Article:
BISS presents the study by Andrei Yeliseyeu made under the aegis of the Consortium for Applied Research on International Migration CARIM East.
Based on the previous studies by Belarusian and foreign experts and available statistical data, the following conclusions are made:
■ Official statistics for external net migration rate and labour migrants have been distorted by poor migration accounting, while political considerations have deterred some academic institutions from taking a more critical approach. Officially Belarus' net migration since independence has been positive, but alternative studies beg to differ. The goal of 'improving the net migration rate to 60.000' in the National Programme on the Demographic Security of the Republic of Belarus (2011-2015) is unrealistic.
■ External migration is negative in demographic terms in quantitative but also in qualitative terms as emigrants are, on average, younger and better educated, while immigrants are less-skilled, with a larger proportion of people past working age. Since 2008, the pool of labour resorces has been gradually diminishing. The share of people below working age has been falling while the share of those above working age has risen. Thus unfavourable demograhic trends in terms of population loss and age distortion are aggravated by external migration.
■ Lower wages compared to other countries of the region, inadequate social protection provided for the unemployed and poorly functioning labour market with a limited availability of jobs have encouraged temporary labour migration. This migration is typically directed toward neighbouring Russia. The actual figure of Belarus' labour migrants to Russia assessed to be 100,000-300,000 people, although official statistics c aptures just s small share of them.Labour migrants to Russian have a somewhat lower educational level than the average for the Belarusian labour force, while emigrants to the Western countries are, on average, of a much higher educational level.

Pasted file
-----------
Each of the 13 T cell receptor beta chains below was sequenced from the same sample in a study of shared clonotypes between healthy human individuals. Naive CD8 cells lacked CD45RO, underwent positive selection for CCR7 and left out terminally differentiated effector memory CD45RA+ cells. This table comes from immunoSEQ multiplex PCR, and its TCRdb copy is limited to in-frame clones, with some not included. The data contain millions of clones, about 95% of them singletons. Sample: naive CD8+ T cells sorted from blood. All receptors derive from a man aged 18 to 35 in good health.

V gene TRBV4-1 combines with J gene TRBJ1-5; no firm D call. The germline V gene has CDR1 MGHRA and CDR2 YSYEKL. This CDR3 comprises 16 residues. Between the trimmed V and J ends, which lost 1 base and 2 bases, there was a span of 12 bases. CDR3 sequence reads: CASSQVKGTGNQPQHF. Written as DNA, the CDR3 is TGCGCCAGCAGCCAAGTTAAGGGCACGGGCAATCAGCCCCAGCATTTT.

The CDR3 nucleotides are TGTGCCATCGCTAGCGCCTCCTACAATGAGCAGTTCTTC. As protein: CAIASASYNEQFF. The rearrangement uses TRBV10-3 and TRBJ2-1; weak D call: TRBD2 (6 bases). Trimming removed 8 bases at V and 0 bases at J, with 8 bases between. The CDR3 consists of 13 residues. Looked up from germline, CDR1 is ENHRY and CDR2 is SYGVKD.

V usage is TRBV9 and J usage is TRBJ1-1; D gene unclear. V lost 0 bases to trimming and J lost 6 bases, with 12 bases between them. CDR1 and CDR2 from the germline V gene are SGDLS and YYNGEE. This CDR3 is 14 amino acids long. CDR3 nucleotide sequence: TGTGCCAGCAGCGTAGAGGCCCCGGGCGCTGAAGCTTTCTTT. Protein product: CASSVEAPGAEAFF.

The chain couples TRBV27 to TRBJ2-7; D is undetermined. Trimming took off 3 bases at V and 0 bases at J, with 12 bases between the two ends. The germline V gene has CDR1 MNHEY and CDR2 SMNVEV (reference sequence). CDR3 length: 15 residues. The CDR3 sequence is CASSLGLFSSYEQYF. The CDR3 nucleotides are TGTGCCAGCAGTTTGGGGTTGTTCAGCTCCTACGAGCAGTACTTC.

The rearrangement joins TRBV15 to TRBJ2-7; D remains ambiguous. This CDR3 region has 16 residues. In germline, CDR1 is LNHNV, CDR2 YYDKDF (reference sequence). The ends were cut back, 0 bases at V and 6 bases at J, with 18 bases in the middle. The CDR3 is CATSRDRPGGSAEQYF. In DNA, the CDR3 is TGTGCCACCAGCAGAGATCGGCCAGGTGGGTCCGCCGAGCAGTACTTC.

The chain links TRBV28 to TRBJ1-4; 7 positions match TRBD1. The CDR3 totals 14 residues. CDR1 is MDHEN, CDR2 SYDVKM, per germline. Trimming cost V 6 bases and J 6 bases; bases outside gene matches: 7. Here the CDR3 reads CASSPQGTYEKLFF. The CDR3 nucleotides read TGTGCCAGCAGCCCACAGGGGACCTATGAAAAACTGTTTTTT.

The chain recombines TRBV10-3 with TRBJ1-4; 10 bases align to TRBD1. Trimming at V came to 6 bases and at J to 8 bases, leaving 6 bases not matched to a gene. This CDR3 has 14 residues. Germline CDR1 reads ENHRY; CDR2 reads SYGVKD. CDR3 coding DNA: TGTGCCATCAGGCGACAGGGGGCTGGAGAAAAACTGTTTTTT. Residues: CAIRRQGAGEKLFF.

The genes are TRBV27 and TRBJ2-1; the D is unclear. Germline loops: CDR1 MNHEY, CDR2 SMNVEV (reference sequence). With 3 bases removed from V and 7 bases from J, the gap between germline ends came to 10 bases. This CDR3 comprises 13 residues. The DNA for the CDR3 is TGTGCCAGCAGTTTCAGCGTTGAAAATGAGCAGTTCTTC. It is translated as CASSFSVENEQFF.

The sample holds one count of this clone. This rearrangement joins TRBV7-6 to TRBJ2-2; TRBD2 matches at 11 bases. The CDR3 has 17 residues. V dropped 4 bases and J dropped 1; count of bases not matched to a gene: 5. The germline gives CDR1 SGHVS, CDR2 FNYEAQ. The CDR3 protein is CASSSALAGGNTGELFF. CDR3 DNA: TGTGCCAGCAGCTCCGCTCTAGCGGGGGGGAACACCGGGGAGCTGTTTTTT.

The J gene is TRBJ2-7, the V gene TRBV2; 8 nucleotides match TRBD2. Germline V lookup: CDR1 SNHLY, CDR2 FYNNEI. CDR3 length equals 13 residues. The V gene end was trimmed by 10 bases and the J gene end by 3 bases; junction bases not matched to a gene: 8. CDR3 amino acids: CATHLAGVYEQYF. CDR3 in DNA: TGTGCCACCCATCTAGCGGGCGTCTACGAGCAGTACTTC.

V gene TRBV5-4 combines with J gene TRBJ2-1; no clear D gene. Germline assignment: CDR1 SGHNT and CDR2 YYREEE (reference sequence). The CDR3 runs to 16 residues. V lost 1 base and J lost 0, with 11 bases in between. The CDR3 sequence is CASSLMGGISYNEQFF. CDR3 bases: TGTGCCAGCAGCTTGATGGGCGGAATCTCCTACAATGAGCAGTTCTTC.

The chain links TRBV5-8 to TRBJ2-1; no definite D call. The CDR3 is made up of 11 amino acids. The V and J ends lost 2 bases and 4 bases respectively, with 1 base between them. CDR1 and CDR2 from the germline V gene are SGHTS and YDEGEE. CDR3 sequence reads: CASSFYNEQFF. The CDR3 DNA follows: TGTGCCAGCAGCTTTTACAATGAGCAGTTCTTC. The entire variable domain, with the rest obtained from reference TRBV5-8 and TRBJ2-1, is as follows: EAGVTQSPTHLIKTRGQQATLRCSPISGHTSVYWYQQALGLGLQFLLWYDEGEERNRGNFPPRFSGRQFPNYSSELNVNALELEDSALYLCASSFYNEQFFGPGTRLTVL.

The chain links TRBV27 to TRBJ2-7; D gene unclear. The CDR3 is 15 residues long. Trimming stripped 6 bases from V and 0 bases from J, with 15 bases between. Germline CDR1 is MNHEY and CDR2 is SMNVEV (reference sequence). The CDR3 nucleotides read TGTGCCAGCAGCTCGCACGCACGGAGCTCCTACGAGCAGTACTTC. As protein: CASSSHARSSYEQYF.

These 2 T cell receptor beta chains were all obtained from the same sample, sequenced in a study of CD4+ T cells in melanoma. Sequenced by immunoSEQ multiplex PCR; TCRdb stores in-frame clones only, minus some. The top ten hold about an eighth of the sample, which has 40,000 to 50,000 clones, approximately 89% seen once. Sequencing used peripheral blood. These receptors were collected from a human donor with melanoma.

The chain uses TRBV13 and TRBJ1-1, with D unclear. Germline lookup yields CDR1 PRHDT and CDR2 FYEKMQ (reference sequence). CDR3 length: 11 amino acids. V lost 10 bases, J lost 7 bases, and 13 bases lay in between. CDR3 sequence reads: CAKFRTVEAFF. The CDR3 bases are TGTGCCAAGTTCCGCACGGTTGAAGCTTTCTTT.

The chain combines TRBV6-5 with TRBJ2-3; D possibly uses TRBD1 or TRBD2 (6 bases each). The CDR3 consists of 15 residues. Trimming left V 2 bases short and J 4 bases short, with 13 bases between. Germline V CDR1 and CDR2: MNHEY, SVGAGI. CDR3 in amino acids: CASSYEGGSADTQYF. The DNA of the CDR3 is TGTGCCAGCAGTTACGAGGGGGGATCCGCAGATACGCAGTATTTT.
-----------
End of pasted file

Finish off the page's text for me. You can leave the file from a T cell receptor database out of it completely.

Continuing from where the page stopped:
■ With all the negative economic impact in terms of human capital loss and demographic impact in terms of population reduction and age distortion that permanent external migration implies, temporary labour migration has an ambigous economic impact. It contributes to the deficit in some sectors (e.g., construction, trasnportation) due to the labour migration to Russia. But it also eases unemployment and provides remittances from the migrants to their communities. Besides, temporary labour migrants acuire additional work experience and skills abroad that they can use in Belarus upon arrival to their home country.
The study can be found here http://www.carim-east.eu/media/CARIM-East-AS2012-13.pdf